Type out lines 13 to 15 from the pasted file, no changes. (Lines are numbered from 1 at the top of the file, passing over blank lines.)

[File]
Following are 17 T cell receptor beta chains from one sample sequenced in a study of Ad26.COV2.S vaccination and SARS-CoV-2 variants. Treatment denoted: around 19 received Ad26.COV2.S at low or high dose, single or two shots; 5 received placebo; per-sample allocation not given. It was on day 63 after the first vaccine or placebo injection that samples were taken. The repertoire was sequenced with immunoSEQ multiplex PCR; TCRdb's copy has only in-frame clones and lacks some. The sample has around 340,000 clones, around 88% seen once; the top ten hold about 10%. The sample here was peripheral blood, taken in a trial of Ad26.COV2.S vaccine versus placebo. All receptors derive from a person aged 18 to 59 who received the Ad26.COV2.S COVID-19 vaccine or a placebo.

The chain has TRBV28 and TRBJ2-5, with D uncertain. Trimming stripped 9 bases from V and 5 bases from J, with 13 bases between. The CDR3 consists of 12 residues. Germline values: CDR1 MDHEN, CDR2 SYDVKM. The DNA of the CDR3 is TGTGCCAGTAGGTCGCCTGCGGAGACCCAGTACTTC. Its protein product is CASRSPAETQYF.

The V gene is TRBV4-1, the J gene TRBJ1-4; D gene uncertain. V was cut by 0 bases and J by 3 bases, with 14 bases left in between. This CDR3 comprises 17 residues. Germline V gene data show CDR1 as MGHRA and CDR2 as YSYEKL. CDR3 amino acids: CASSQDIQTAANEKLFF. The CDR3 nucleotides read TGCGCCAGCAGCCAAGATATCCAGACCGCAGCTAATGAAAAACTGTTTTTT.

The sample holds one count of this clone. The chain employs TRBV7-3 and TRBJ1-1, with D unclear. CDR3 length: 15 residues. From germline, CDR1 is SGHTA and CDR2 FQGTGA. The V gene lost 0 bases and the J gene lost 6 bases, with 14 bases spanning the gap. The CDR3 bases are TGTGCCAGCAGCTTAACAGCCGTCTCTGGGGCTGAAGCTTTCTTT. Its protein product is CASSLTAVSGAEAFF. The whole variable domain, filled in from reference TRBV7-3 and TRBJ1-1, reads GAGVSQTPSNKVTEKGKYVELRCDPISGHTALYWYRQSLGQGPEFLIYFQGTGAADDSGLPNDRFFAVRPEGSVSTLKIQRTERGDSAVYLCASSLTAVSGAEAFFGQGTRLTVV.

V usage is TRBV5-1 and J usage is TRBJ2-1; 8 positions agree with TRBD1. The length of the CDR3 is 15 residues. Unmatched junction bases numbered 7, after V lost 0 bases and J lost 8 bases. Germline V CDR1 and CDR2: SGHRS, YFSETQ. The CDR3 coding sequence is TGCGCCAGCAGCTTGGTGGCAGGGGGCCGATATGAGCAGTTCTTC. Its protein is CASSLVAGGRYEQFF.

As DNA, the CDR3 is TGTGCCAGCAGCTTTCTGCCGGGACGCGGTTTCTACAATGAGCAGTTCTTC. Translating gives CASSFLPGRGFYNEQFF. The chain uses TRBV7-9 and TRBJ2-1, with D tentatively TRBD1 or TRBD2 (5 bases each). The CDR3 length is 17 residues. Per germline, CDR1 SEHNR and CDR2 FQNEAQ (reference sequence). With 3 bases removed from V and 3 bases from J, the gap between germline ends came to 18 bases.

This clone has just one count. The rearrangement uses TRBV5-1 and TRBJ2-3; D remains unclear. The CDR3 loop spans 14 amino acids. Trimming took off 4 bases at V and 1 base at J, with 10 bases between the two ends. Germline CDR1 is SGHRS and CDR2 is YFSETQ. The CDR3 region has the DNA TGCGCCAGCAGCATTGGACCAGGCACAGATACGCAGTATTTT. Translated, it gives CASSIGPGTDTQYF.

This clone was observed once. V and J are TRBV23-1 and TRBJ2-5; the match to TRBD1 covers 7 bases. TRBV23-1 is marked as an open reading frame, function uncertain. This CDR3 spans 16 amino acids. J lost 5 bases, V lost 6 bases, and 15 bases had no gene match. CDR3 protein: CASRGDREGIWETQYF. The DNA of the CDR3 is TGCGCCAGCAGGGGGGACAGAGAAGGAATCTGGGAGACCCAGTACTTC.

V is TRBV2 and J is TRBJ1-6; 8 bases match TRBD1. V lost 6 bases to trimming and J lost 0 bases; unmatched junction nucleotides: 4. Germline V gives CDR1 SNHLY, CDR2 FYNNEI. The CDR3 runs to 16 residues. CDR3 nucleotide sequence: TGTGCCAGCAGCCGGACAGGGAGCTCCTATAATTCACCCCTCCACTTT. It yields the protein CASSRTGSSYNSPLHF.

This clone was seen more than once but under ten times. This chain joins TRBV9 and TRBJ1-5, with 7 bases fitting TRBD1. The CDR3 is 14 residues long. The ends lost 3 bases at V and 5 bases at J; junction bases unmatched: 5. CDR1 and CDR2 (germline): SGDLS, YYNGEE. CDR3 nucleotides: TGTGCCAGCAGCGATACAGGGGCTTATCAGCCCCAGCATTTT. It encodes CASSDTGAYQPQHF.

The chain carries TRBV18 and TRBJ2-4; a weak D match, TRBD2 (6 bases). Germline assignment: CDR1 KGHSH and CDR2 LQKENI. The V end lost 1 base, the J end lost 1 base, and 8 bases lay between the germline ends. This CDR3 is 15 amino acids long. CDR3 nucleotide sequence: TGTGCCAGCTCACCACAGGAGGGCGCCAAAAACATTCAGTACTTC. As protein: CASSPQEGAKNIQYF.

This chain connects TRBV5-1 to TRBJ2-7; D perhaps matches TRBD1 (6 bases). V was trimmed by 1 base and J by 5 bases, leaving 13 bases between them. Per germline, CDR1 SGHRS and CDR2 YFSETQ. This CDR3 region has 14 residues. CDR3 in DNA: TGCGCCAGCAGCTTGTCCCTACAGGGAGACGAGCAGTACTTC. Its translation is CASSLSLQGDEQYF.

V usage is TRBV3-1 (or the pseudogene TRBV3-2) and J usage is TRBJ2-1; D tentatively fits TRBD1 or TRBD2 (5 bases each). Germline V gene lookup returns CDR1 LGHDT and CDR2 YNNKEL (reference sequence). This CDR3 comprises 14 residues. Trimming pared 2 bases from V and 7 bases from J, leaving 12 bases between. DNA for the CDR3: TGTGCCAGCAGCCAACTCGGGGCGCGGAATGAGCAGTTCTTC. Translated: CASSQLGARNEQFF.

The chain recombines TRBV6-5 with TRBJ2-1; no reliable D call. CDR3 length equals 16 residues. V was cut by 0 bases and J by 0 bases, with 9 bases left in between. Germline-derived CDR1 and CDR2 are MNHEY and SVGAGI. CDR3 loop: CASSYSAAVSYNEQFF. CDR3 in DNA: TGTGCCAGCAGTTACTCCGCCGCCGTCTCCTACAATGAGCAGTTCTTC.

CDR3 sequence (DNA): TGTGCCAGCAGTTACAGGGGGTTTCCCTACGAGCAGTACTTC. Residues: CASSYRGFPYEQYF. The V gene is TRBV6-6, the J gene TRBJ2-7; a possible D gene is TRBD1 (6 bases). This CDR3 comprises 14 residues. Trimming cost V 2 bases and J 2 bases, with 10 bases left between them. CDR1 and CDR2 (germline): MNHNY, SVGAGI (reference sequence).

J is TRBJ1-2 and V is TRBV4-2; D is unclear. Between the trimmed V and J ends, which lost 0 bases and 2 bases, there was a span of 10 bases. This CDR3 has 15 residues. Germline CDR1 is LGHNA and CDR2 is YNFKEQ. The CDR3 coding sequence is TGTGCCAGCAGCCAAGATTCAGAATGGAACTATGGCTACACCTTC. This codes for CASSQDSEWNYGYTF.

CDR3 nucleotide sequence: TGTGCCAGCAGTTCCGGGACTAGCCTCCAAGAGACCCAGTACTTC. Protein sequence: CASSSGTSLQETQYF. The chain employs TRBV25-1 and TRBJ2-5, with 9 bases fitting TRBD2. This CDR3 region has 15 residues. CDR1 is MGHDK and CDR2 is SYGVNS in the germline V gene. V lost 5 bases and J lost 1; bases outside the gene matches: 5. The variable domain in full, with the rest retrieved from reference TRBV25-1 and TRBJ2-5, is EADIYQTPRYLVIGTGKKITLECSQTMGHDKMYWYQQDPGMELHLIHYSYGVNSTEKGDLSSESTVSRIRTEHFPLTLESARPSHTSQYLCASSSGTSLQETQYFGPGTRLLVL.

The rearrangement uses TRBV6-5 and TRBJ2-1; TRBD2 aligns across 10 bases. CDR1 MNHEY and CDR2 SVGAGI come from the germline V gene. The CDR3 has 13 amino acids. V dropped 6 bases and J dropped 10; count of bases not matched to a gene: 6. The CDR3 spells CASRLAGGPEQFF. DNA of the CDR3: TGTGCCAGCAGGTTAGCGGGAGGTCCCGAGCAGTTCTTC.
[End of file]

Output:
V usage is TRBV3-1 (or the pseudogene TRBV3-2) and J usage is TRBJ2-1; D tentatively fits TRBD1 or TRBD2 (5 bases each). Germline V gene lookup returns CDR1 LGHDT and CDR2 YNNKEL (reference sequence). This CDR3 comprises 14 residues. Trimming pared 2 bases from V and 7 bases from J, leaving 12 bases between. DNA for the CDR3: TGTGCCAGCAGCCAACTCGGGGCGCGGAATGAGCAGTTCTTC. Translated: CASSQLGARNEQFF.

The chain recombines TRBV6-5 with TRBJ2-1; no reliable D call. CDR3 length equals 16 residues. V was cut by 0 bases and J by 0 bases, with 9 bases left in between. Germline-derived CDR1 and CDR2 are MNHEY and SVGAGI. CDR3 loop: CASSYSAAVSYNEQFF. CDR3 in DNA: TGTGCCAGCAGTTACTCCGCCGCCGTCTCCTACAATGAGCAGTTCTTC.

CDR3 sequence (DNA): TGTGCCAGCAGTTACAGGGGGTTTCCCTACGAGCAGTACTTC. Residues: CASSYRGFPYEQYF. The V gene is TRBV6-6, the J gene TRBJ2-7; a possible D gene is TRBD1 (6 bases). This CDR3 comprises 14 residues. Trimming cost V 2 bases and J 2 bases, with 10 bases left between them. CDR1 and CDR2 (germline): MNHNY, SVGAGI (reference sequence).